Greater Columbus Convention Center
400 North High Street
Columbus, Ohio 43215
The September 2008 issue of Tradeshow Week named Columbus as the most affordable U.S. city for tradeshows. Results were based on the federal government’s 2008 Domestic Per Diem Rates for meals and incidentals, Smith Travel Research’s survey of domestic hotel rates and Tradeshow Week’s 2008 survey. At the heart of Columbus tradeshows and conventions is the Greater Columbus Convention Center.
Greater Columbus Convention Center is located right in the middle of the vibrant downtown that’s alive with cultural activities, arts, sports and entertainment. Hold your next convention, social event, public show and trade show at the Greater Columbus Convention Center, and discover what so many other people already know: This is a great convention destination. As the winner of multiple Prime Site and Inner Circle Awards, this comfortable, striking facility has become one of North America’s most popular sites for local, state, regional and national organizations. Excited reaction to the new Greater Columbus Convention Center traveled quickly through the industry in 1993 when the center first opened its doors. Five years later, the Greater Columbus Convention Center announced a major expansion and renovation due to overwhelming demand.
We should mention that the building is very much worth visiting, since its sheer length, color and unusual angles are in obvious contrast with the surrounding urban environment. The color palette architect, Peter Eisenman used is much like that from the Aronoff Center in Cincinnati. However, the contrast created with its downtown neighbors makes the building stand out even more. For students of architecture, the Convention Center's close proximity to the Wexner Center also designed by Peter Eisenman, makes the short drive up North High Street worthwhile so you can compare two different types of Eisenman buildings.
Directly north of the Convention Center is the Cap and Short North Art District that both offer unique dining opportunities. For a more eclectic experience, visit the North Market which is about 1 block directly west of the Convention Center as is Nationwide Arena and the new Huntington Park professional ball park.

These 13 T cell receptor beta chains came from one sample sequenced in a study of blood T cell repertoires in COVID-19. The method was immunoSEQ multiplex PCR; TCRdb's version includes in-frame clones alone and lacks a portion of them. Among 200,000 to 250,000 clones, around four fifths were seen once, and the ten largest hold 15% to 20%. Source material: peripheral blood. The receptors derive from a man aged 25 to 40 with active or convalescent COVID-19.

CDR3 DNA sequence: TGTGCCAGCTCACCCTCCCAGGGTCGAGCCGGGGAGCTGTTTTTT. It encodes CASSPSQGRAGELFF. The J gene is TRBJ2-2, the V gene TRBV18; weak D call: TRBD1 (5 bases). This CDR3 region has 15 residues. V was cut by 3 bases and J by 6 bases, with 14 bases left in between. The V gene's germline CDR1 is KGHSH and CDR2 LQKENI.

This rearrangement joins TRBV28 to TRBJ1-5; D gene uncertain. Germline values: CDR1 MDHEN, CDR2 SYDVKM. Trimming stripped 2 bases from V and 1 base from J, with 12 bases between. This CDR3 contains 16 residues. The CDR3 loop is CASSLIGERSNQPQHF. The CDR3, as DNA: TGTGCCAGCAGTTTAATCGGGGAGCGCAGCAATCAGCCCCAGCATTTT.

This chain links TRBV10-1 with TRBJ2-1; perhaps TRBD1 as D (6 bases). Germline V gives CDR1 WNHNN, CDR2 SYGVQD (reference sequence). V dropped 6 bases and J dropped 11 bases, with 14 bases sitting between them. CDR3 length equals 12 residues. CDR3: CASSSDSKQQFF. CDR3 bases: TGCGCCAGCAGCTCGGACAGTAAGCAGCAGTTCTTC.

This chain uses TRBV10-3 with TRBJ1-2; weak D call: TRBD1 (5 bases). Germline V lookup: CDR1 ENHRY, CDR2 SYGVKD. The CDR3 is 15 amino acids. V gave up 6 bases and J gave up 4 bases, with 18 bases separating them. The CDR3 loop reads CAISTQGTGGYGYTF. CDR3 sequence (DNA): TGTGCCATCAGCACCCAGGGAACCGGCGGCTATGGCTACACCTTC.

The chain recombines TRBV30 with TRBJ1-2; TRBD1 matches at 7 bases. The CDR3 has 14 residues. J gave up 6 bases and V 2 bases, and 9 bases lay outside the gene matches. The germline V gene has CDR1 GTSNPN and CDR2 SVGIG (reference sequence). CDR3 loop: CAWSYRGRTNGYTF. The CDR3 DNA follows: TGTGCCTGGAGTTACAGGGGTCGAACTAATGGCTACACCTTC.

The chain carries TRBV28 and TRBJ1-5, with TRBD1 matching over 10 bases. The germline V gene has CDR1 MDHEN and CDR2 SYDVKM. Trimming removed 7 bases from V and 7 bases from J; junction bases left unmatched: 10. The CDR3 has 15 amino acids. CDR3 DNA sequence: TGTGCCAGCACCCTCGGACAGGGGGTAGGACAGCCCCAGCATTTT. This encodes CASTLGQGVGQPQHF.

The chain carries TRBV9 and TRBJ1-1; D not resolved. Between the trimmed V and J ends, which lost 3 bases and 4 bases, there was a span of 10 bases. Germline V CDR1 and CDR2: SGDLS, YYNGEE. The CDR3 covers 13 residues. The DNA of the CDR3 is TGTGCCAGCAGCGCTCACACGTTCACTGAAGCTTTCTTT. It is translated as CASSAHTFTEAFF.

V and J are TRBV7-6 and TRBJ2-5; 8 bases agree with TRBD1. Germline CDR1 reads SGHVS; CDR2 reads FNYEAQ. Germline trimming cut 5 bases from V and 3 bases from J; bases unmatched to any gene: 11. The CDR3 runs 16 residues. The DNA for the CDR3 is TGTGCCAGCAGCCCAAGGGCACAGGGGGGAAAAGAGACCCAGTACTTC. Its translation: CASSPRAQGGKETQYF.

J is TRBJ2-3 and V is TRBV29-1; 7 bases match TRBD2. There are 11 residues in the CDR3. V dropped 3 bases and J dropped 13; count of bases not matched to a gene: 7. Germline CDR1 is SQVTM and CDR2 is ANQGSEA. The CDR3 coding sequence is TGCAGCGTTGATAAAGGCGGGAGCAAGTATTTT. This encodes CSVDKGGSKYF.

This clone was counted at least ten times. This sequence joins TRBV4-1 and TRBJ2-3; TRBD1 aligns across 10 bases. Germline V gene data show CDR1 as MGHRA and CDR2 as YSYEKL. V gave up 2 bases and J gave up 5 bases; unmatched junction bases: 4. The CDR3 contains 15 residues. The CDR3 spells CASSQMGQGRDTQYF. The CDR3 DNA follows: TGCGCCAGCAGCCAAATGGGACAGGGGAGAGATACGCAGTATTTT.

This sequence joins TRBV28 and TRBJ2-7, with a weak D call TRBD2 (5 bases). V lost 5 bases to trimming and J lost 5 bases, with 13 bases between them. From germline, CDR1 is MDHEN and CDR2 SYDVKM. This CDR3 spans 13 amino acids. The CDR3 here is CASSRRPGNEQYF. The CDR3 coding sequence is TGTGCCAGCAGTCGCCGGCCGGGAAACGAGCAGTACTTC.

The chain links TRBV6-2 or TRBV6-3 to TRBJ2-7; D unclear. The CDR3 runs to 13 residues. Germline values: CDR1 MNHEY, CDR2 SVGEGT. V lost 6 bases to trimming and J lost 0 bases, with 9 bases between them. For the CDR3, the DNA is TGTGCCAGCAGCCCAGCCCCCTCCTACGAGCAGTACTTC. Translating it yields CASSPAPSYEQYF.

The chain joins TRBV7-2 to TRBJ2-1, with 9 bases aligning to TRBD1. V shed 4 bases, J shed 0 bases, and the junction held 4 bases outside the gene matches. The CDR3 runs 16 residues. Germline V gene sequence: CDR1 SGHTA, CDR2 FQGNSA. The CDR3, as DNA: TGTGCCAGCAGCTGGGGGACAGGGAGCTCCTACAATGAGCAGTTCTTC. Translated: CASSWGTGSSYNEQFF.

The Hyatt Regency connects directly to the convention center on the south end of the center. The Hyatt is also a block or so directly east of Nationwide Arena and the Arena District Dining and entertainment area. At the north end of the Convention Center across the street, is located the Hampton Inn and Suites.
We'll be the first to admit that Walk Score is just an approximation of walkability. There are a number of factors that contribute to walkability that are not part of this algorithm and make no implication of the safety of the area.
The convention center was designed by Peter Eisenman, constructed in 1993, and expanded in 1999. In an attempt to tame the large volume, Eisenman created a series of separate pavilions on the High Street facade, predictably canted at odd angles. These pavilions were intended to echo the rhythm of the brick facades on the opposite side of the street. The metallic colors originally proposed for the pavilions would have lent greater definition, but the pavilions are none-the-less blank.
The general plan of the convention center is quite simple and functional. A major circulation spine runs from the parking lot through the complex to a pedestrian bridge which crosses a series of railroad tracks leading to the Hyatt Regency and shopping areas beyond. Most of the meeting rooms and offices are located on the High Street side of the spine, while the opposite side is dominated by the gargantuan exhibit area. This spine extends up to the roof level, with skylights bringing natural light directly into the interior corridor. Balconies overlooking the space from the meeting room side create a series of intersecting viewpoints. These are further enhanced by the level change in the circulation spine; from the connecting bridge over the railroad tracks where one descends a bank of escalators which slowly reveals the complex spatial nature of this central spine